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ArrayList marks = new ArrayList();
Double sum = 0.0;
sum = ((Double)marks.get(i));

Everytime I try to run my program, I get a ClassCastException that states: java.lang.Integer cannot be cast to java.lang.Double

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7 Answers 7

We can cast an int to a double but we can't do the same with the wrapper classes Integer and Double:

 int     a = 1;
 Integer b = 1;   // inboxing, requires Java 1.5+

 double  c = (double) a;   // OK
 Double  d = (Double) b;   // No way.

This shows the compile time error that corresponds to your runtime exception.

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Well the code you've shown doesn't actually include adding any Integers to the ArrayList - but if you do know that you've got integers, you can use:

sum = (double) ((Integer) marks.get(i)).intValue();

That will convert it to an int, which can then be converted to double. You can't just cast directly between the boxed classes.

Note that if you can possibly use generics for your ArrayList, your code will be clearer.

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specify your marks:

List<Double> marks = new ArrayList<Double>();

This is called generics.

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If the ArrayList was full of Doubles then he would not get a ClassCastException. The array must be full of integers, right? – Gray Apr 6 '11 at 12:32
@Gray - one Integer is enough ;) – Andreas_D Apr 6 '11 at 12:55

Changing an integer to a double

int abc=12; //setting up integer "abc"


The code will output integer "abc" as a double, which means that it will display as "12.0". Notice how there is a decimal place, indicating that this precision digit has been stored.

Same with double if you want to change it back,

double number=13.94;


This code will print on one line, "number" as an integer. The output will be "13". Notice that the value has not been rounded up, the data has actually been omitted.

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The code posted in the question is obviously not a a complete example (it's not adding anything to the arraylist, it's not defining i anywhere).

First as others have said you need to understand the difference between primitive types and the class types that box them. E.g. Integer boxes int, Double boxes double, Long boxes long and so-on. Java automatically boxes and unboxes in various scenarios (it used to be you had to box and unbox manually with library calls but that was deemed an ugly PITA).

You can mostly cast from one primitive type to another (the exception being boolean) but you can't do the same for boxed types. To convert one boxed type to another is a bit more complex. Especially if you don't know the box type in advance. Usually it will involve converting via one or more primitive types.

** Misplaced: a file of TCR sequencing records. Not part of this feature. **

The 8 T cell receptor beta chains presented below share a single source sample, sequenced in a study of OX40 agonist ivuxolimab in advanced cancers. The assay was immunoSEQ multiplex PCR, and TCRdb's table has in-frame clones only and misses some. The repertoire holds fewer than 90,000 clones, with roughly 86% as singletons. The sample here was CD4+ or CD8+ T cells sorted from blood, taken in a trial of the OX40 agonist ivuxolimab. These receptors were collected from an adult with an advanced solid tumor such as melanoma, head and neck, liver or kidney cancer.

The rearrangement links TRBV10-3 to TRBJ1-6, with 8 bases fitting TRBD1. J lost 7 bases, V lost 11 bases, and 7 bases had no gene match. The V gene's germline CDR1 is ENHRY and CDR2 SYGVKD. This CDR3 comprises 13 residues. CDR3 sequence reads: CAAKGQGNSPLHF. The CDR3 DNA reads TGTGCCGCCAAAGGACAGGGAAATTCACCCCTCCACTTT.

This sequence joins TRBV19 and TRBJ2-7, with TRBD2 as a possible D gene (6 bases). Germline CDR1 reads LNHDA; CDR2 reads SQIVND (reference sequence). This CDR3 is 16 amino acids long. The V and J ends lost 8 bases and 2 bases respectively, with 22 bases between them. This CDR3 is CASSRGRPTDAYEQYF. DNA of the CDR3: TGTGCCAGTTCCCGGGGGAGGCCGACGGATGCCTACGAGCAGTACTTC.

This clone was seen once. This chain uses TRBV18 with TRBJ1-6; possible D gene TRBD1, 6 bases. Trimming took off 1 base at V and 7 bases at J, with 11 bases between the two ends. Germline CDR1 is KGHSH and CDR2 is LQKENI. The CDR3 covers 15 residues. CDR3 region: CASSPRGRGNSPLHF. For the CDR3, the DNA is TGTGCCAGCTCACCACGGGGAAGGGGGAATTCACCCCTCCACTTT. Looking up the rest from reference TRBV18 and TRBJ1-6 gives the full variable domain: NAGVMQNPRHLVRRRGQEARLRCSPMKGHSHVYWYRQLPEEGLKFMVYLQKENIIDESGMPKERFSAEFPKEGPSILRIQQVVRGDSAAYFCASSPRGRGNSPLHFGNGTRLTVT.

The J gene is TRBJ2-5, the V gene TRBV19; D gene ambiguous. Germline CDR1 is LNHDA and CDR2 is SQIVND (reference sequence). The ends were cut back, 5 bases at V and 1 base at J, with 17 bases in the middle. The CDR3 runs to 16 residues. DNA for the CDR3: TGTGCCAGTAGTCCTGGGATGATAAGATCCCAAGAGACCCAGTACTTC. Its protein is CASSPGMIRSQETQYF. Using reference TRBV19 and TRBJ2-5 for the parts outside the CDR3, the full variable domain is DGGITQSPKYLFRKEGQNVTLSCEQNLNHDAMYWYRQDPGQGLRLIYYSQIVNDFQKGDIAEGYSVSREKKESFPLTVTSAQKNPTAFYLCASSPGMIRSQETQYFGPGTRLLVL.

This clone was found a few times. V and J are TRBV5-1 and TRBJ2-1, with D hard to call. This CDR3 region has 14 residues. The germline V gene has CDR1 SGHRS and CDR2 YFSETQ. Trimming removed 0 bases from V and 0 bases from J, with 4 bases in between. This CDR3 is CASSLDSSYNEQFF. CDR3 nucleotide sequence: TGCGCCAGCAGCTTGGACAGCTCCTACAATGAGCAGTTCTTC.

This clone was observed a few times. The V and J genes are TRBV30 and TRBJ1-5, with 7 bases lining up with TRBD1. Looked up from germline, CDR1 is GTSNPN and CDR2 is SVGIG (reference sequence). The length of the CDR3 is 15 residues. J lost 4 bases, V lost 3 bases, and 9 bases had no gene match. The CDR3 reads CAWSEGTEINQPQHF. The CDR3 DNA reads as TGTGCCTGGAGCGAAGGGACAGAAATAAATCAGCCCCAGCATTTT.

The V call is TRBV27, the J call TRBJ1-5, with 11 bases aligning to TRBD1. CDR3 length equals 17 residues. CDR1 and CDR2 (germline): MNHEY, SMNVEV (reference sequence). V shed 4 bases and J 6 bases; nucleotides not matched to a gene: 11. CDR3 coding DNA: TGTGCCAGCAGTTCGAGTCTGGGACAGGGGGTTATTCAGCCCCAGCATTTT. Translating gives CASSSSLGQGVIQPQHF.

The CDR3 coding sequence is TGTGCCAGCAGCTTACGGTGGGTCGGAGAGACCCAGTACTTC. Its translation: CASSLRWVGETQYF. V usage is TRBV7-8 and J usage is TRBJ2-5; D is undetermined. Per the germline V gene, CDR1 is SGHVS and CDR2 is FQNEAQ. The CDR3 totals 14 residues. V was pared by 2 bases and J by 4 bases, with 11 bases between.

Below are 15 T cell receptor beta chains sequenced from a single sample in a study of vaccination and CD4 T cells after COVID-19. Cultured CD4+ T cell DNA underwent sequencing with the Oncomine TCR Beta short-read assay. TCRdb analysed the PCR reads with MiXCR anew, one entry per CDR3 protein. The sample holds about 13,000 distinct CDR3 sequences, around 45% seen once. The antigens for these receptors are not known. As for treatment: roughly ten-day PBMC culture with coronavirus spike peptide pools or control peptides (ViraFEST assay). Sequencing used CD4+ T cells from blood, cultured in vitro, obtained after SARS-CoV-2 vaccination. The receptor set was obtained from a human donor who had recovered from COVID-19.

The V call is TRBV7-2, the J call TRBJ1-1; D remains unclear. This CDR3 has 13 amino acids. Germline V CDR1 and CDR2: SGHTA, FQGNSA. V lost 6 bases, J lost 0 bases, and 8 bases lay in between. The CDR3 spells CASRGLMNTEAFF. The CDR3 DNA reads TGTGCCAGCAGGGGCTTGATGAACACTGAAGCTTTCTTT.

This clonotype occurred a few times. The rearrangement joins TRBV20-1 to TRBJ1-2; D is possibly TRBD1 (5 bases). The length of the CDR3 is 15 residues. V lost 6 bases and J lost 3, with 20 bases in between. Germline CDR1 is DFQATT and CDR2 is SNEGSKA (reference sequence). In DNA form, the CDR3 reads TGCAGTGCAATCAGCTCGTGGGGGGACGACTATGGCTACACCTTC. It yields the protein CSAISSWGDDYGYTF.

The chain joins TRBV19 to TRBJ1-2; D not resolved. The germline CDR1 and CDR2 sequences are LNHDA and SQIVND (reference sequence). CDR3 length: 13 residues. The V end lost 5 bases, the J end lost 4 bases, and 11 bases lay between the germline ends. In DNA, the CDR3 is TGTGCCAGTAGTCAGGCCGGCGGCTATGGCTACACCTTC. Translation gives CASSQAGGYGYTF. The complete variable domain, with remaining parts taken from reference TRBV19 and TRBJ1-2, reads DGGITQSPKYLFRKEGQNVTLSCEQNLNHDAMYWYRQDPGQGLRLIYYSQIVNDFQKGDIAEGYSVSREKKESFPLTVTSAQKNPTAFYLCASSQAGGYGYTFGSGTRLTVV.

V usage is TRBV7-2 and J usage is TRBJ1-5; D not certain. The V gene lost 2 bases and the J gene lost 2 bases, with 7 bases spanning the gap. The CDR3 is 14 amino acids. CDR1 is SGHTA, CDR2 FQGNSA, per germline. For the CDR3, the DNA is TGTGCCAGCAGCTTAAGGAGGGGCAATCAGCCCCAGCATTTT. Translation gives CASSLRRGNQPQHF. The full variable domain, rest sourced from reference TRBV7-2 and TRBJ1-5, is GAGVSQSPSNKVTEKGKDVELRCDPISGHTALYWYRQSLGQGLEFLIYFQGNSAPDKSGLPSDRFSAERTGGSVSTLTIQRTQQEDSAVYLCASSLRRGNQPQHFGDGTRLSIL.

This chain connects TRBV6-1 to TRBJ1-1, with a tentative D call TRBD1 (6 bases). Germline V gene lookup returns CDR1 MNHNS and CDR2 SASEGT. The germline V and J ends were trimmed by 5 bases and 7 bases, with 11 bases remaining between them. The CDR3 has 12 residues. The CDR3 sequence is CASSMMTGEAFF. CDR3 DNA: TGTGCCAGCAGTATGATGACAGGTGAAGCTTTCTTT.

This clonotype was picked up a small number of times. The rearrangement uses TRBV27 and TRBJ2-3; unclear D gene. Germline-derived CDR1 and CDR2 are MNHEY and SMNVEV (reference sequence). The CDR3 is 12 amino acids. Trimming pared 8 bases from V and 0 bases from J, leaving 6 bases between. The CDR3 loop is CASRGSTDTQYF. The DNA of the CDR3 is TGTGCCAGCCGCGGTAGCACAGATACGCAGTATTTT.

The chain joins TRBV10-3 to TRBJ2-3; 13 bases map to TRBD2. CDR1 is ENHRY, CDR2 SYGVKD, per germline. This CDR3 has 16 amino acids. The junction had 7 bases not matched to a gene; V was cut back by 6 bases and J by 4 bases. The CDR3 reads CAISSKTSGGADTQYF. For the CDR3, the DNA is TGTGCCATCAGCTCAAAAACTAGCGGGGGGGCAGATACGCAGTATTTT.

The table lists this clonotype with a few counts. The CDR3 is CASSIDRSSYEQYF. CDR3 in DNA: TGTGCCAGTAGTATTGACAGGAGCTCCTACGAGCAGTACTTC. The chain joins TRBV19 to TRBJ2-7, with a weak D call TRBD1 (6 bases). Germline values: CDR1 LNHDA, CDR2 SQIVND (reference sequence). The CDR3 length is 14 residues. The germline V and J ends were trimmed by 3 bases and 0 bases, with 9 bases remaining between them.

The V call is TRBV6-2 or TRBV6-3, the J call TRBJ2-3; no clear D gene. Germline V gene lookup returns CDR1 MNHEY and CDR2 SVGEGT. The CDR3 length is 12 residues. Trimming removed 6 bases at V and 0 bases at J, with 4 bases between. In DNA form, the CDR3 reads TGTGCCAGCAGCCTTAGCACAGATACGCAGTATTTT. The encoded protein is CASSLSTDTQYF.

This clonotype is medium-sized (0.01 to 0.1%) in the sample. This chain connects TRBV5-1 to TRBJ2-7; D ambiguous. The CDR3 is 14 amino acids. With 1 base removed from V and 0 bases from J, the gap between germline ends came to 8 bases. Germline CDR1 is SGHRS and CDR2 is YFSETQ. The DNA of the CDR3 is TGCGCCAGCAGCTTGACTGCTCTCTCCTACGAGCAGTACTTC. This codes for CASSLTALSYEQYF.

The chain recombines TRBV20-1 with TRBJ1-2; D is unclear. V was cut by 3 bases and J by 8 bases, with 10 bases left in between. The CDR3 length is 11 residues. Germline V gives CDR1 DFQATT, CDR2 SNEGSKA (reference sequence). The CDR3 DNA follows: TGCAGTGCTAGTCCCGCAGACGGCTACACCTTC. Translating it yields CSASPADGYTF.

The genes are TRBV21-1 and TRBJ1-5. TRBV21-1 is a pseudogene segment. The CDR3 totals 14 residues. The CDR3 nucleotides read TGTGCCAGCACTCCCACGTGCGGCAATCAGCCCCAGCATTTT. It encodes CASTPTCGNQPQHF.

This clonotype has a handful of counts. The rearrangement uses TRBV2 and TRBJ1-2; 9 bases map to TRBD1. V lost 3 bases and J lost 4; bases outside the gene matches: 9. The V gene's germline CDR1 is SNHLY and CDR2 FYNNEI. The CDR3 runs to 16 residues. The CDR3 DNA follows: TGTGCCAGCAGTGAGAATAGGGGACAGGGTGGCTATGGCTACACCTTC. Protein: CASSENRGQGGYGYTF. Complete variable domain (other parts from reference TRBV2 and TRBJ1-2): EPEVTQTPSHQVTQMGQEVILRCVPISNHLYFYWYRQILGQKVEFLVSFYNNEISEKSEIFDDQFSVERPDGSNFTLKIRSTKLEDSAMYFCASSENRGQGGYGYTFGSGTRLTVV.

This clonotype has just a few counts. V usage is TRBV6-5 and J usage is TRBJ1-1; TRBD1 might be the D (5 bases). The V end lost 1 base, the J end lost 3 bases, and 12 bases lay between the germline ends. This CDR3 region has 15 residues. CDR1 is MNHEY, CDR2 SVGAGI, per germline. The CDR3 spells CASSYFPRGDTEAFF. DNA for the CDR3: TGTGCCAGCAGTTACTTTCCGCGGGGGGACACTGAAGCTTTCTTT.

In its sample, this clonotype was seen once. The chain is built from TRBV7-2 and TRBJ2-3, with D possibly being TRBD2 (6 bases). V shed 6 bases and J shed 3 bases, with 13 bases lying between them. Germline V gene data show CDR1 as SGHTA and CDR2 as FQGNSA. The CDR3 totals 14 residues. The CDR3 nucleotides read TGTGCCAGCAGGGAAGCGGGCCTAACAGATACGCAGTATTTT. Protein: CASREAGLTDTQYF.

So the answer to your question depends on what is in your arraylist, if it's just objects of type Integer you can do.

sum = ((double)(int)marks.get(i));

The cast to int will behind the scenes first cast the result of marks.get to Integer, then it will unbox that integer. We then use another cast to convert the primitive int to a primitive double. Finally the result will be autoboxed back into a Double when it is assigned to the sum variable. (asside, it would probablly make more sense for sum to be of type double rather than Double in most cases).

If your arraylist contains a mixture of types but they all implement the Number interface (Integer, Short, Long, Float and Double all do but Character and Boolean do not) then you can do.

sum = ((Number)marks.get(i)).doubleValue();

If there are other types in the mix too then you might need to consider using the instanceof operator to identify them and take appropriate action.

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This means that your ArrayList has integers in some elements. The casting should work unless there's an integer in one of your elements.

One way to make sure that your arraylist has no integers is by declaring it as a Doubles array.

    ArrayList<Double> marks = new ArrayList<Double>();
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sum = Double.parseDouble(""+marks.get(i));
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Please consider adding an explanation on why and how your code snippet does answer the OP question. – Jun 23 at 17:20
it will blow if marks.get(i) is null – Ercan Özdemir Sep 15 at 13:46

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